Jan 22, 2024

This African lake may literally explode—and millions are at risk

Posted by in category: futurism

A tragedy in the making.

How Lake Kivu became a ticking time bomb

Lake Kivu sits along the East African Rift Valley, dotted with hot springs that feed carbon dioxide and methane into its depths.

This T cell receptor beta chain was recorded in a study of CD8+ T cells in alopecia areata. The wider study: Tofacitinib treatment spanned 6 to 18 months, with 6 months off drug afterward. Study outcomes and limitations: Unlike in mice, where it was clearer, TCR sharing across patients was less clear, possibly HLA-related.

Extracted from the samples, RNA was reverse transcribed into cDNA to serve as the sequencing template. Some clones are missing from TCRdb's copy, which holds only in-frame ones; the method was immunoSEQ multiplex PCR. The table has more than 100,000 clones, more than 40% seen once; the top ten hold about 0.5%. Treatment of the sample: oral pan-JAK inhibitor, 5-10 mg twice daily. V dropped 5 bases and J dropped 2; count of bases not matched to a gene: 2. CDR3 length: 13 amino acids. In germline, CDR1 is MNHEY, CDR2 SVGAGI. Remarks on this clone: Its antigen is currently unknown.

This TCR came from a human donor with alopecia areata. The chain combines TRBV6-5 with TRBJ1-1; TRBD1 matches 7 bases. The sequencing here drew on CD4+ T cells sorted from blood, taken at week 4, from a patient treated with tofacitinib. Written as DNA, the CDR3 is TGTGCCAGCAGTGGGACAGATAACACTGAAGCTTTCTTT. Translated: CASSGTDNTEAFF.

“Kivu has a complicated vertical structure,” Sergei Katsev, a limnologist at University of Minnesota Duluth, explains. While “the top [200 feet] or so mix regularly,” the rest of the lake remains stratified. Nearly 72 cubic miles of dissolved carbon dioxide and 14 cubic miles of methane, laced with toxic hydrogen sulfide, remain trapped in the bottom of the lake. They sit beneath a “main density gradient” at 850 feet below the surface.

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